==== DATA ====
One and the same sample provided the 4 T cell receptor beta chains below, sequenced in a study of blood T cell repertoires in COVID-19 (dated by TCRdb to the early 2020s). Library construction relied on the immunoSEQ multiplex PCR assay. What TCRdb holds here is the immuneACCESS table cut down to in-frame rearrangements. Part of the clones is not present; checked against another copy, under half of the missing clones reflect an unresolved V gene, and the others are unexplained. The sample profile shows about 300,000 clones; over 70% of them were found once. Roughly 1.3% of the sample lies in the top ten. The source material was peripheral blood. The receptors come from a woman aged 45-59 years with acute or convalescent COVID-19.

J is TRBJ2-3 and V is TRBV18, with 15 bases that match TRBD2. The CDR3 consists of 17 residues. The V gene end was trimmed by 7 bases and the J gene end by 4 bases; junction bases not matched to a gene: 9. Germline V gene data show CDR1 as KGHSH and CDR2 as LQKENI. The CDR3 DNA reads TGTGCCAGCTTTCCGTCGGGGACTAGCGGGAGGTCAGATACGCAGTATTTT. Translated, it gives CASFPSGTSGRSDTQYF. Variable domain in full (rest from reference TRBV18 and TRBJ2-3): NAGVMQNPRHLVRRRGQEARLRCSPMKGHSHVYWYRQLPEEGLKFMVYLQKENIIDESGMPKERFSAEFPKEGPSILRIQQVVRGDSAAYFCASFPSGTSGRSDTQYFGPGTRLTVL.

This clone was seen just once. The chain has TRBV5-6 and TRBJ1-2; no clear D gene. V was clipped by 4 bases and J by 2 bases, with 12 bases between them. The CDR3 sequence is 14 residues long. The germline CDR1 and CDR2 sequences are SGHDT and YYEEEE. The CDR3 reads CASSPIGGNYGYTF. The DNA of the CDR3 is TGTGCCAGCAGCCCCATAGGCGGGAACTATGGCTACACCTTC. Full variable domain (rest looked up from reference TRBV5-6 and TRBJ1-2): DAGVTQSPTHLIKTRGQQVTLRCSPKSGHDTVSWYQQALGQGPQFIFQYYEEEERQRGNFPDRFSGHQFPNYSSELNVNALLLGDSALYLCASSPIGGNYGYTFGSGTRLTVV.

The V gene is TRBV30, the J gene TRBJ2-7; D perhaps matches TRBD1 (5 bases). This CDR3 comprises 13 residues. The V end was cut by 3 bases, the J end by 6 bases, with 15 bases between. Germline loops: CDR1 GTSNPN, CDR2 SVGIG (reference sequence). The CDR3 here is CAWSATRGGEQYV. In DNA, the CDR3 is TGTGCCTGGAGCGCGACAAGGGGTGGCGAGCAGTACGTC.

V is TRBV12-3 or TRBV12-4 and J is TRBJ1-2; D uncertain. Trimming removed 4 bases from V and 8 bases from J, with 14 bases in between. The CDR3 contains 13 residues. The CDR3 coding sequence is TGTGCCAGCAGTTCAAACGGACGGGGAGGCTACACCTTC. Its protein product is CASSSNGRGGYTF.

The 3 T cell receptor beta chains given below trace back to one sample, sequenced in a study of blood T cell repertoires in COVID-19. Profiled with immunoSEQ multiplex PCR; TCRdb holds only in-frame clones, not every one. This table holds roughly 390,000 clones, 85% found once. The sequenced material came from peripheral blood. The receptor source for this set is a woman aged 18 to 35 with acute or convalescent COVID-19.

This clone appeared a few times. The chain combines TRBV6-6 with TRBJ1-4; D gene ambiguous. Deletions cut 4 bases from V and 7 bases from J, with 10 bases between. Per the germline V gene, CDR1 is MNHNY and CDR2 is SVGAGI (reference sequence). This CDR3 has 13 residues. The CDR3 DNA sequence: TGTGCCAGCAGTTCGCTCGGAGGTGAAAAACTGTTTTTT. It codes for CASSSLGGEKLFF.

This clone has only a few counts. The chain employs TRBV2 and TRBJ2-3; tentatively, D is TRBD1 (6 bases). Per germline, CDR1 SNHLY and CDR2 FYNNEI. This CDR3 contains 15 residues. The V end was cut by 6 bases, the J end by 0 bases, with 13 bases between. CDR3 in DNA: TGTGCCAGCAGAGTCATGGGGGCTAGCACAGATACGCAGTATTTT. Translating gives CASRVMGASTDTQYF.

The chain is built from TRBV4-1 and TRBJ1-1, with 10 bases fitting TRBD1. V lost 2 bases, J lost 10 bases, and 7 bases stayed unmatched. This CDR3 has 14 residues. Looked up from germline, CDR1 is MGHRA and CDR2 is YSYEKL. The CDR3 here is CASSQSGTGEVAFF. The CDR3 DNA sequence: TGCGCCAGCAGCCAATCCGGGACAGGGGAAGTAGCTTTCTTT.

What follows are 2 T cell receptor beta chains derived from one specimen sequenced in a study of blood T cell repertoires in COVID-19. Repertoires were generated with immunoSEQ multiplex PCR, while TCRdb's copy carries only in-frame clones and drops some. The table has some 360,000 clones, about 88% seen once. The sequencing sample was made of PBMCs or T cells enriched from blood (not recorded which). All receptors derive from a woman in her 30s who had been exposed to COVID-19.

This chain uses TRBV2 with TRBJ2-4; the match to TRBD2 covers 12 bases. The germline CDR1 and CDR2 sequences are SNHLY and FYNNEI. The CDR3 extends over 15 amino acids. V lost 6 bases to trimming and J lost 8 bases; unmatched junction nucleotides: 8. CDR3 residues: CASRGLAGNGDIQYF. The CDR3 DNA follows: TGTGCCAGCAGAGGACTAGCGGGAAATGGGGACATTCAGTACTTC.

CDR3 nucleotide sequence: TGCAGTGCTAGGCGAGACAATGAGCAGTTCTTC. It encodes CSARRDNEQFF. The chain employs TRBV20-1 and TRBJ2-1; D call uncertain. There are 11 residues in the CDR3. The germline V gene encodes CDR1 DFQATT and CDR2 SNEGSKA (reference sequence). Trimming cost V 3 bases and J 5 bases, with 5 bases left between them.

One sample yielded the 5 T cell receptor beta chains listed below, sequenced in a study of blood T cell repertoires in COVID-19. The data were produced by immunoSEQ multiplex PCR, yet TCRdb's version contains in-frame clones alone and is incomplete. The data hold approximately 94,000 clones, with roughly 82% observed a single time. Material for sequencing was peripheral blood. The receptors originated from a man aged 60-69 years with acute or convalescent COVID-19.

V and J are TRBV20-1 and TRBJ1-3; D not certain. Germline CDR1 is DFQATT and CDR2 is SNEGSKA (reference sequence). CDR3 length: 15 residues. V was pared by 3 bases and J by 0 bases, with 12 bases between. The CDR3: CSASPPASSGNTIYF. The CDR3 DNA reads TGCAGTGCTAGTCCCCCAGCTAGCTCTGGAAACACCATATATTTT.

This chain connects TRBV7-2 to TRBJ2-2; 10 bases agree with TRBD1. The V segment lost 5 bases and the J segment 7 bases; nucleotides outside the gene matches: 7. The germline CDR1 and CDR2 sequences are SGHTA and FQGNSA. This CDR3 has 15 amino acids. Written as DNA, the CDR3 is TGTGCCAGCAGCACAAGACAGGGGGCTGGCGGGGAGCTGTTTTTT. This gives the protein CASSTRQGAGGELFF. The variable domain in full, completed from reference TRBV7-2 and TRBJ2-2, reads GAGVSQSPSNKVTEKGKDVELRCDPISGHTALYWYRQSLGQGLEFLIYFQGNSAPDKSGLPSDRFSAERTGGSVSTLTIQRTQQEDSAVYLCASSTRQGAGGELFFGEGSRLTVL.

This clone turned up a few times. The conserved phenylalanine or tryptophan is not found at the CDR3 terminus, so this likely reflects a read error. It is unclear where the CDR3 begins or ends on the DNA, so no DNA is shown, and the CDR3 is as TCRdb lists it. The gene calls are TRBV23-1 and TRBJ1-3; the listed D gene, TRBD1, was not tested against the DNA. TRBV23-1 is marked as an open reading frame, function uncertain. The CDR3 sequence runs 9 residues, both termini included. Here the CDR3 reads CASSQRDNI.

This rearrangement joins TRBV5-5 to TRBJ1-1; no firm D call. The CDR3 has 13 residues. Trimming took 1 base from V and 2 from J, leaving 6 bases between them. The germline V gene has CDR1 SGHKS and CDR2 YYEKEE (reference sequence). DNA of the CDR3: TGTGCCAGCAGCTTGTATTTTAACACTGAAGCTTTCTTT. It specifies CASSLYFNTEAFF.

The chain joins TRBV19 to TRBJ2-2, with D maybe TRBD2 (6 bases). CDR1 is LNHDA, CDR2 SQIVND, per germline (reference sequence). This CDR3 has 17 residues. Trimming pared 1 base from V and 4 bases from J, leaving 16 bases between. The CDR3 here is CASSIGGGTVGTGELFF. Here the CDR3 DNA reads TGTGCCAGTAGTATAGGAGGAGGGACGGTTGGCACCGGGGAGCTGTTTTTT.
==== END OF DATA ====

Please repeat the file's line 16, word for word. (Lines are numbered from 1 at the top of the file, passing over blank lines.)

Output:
This clone turned up a few times. The conserved phenylalanine or tryptophan is not found at the CDR3 terminus, so this likely reflects a read error. It is unclear where the CDR3 begins or ends on the DNA, so no DNA is shown, and the CDR3 is as TCRdb lists it. The gene calls are TRBV23-1 and TRBJ1-3; the listed D gene, TRBD1, was not tested against the DNA. TRBV23-1 is marked as an open reading frame, function uncertain. The CDR3 sequence runs 9 residues, both termini included. Here the CDR3 reads CASSQRDNI.